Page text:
>More confusing (counter-intuitive) is the fact that by using
>treble-quoted delimiters, the entire data value may have to be reformatted.
>
>Cheers
>
>Simon
>
>
>
>From: Herbert J. Bernstein <yaya@bernstein-plus-sons.com>
>To: Group finalising DDLm and associated dictionaries <ddlm-group@iucr.org>
>Sent: Monday, 21 February, 2011 22:11:20
>Subject: Re: [ddlm-group] Vote on moving elide discussion to COMCIFS. .. .
>
>Dear John B.,
>
>   Thank you, that was very helpful.  To summarize those messages,
>a majority on COMCIFS made a proposal to make the treble-quoted
>strings agree with those of Python.  The reasons given were:
>
>"such informal
>descriptions are never as reliable as an actual implementation,
>in particular one that's been around for many years and is used
>by millions of people."  (Ralf)
>
>   "meaningful adoption of DDLm/CIF2 will require embracing
>and leveraging existing technologies as much as possible." (John W.)
>
>"I find it [counter-intuitive] and unproductive to adopt something
>that looks very much like the python treble quoted
>string but which follows confusingly different rules." (HJB)
>
>The responses you cite did not seem to address those issues.  Was
>there a discussion on those issues that I missed?
>
>Regards,
>     Herbert
>
>
>
>
>At 3:32 PM -0600 2/21/11, Bollinger, John C wrote:
>>Dear Herbert,
>>
>>On Monday, February 21, 2011 2:35 PM, you wrote:
>>>     Other than my own messages, could you point me to where there
>>>was a discussion of the actual proposal Ralf made, rather than
>>>of variations and interpretations, but of the actual wording
>>>change Ralf proposed for the CIF2 document?  I cannot seem
>>>to find that.  That wording seemed/seems pretty sensible to
>>>me.
>>
>>For reference, the message to the COMCIFS list in which Ralf
>>proposed his wording change is archived here:
>><http://www.iucr.org/__data/iucr/lists/comcifs-l/msg00500.html>http://www.iucr.org/__data/iucr/lists/comcifs-l/msg00500.html
>>
>>Some messages on the DDLm list, other than your own, in which Ralf's
>>proposal is directly discussed include these:
>>
>><http://www.iucr.org/__data/iucr/lists/ddlm-group/msg00899.html>http://www.iucr.org/__data/iucr/lists/ddlm-group/msg00899.html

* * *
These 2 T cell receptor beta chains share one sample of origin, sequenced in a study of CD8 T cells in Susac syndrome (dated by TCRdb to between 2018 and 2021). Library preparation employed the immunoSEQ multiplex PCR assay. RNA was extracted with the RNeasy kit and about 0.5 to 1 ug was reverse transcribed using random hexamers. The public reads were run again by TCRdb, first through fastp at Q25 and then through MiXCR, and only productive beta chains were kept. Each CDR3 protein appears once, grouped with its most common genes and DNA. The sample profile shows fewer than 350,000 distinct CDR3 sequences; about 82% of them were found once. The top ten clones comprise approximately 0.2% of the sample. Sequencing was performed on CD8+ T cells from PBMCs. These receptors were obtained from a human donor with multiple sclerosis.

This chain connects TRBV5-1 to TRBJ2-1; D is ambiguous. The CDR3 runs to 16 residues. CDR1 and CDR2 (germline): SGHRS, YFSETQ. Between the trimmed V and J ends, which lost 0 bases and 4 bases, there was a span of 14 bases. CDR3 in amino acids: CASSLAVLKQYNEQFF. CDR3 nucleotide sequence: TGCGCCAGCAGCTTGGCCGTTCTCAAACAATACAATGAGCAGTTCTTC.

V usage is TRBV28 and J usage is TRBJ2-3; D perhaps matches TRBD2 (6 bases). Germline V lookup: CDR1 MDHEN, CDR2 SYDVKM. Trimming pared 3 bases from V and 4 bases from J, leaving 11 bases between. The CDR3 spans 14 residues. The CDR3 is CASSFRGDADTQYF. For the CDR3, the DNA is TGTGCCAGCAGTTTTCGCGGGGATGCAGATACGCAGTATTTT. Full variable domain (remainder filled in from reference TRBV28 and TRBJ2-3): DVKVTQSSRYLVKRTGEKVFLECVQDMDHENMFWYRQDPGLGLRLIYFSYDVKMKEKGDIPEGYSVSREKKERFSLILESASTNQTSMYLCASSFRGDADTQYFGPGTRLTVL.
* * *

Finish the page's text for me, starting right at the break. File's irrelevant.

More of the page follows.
>><http://www.iucr.org/__data/iucr/lists/ddlm-group/msg00901.html>http://www.iucr.org/__data/iucr/lists/ddlm-group/msg00901.html
>><http://www.iucr.org/__data/iucr/lists/ddlm-group/msg00904.html>http://www.iucr.org/__data/iucr/lists/ddlm-group/msg00904.html
>><http://www.iucr.org/__data/iucr/lists/ddlm-group/msg00906.html>http://www.iucr.org/__data/iucr/lists/ddlm-group/msg00906.html
>><http://www.iucr.org/__data/iucr/lists/ddlm-group/msg00921.html>http://www.iucr.org/__data/iucr/lists/ddlm-group/msg00921.html
>>
>>Some of those also discuss alternatives, but all of them discuss
>>Ralf's proposal, a.k.a. proposal P.  I probably missed some, and of
>>course your own comments in favor of proposal P are not represented.
>>
>>Moreover, it distorts the (meta-)discussion to ignore commentary
>>about alternative proposals.  The existence and characteristics of
>>alternatives to Ralf's proposal are relevant to any decision about
>>it.  That the discussion shifted to focusing on alternatives is
>>natural given that most participants in the discussion disfavored
>>proposal P.
>>
>>I hope this helps.
>>
>>
>>Regards,
>>
>>John
>>
>>--
>>John C. Bollinger, Ph.D.
>>Department of Structural Biology
>>St. Jude Children's Research Hospital
>>
>>
>>
>>Email Disclaimer: 
>><http://www.stjude.org/emaildisclaimer>www.stjude.org/emaildisclaimer
>>
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>
>--
>=====================================================
>   Herbert J. Bernstein, Professor of Computer Science
>     Dowling College, Kramer Science Center, KSC 121
>         Idle Hour Blvd, Oakdale, NY, 11769
>
>                   +1-631-244-3035
>                   <mailto:yaya@dowling.edu>yaya@dowling.edu
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-- 
=====================================================
  Herbert J. Bernstein, Professor of Computer Science
    Dowling College, Kramer Science Center, KSC 121
         Idle Hour Blvd, Oakdale, NY, 11769

                  +1-631-244-3035
                  yaya@dowling.edu